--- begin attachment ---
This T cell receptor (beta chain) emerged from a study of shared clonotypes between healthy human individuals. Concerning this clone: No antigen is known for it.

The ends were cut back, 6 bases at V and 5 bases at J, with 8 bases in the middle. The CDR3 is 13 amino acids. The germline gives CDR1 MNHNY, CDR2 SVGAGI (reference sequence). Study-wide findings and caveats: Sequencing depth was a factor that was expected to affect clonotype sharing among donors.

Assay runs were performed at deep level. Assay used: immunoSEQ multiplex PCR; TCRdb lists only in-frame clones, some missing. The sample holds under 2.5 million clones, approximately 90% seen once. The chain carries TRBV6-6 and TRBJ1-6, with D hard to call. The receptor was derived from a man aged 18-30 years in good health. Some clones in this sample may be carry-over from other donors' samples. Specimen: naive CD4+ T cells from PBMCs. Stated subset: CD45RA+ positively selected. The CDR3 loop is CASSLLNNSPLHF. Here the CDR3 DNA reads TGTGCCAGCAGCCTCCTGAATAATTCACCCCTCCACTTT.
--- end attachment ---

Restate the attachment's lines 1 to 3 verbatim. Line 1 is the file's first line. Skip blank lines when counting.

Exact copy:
This T cell receptor (beta chain) emerged from a study of shared clonotypes between healthy human individuals. Concerning this clone: No antigen is known for it.

The ends were cut back, 6 bases at V and 5 bases at J, with 8 bases in the middle. The CDR3 is 13 amino acids. The germline gives CDR1 MNHNY, CDR2 SVGAGI (reference sequence). Study-wide findings and caveats: Sequencing depth was a factor that was expected to affect clonotype sharing among donors.

Assay runs were performed at deep level. Assay used: immunoSEQ multiplex PCR; TCRdb lists only in-frame clones, some missing. The sample holds under 2.5 million clones, approximately 90% seen once. The chain carries TRBV6-6 and TRBJ1-6, with D hard to call. The receptor was derived from a man aged 18-30 years in good health. Some clones in this sample may be carry-over from other donors' samples. Specimen: naive CD4+ T cells from PBMCs. Stated subset: CD45RA+ positively selected. The CDR3 loop is CASSLLNNSPLHF. Here the CDR3 DNA reads TGTGCCAGCAGCCTCCTGAATAATTCACCCCTCCACTTT.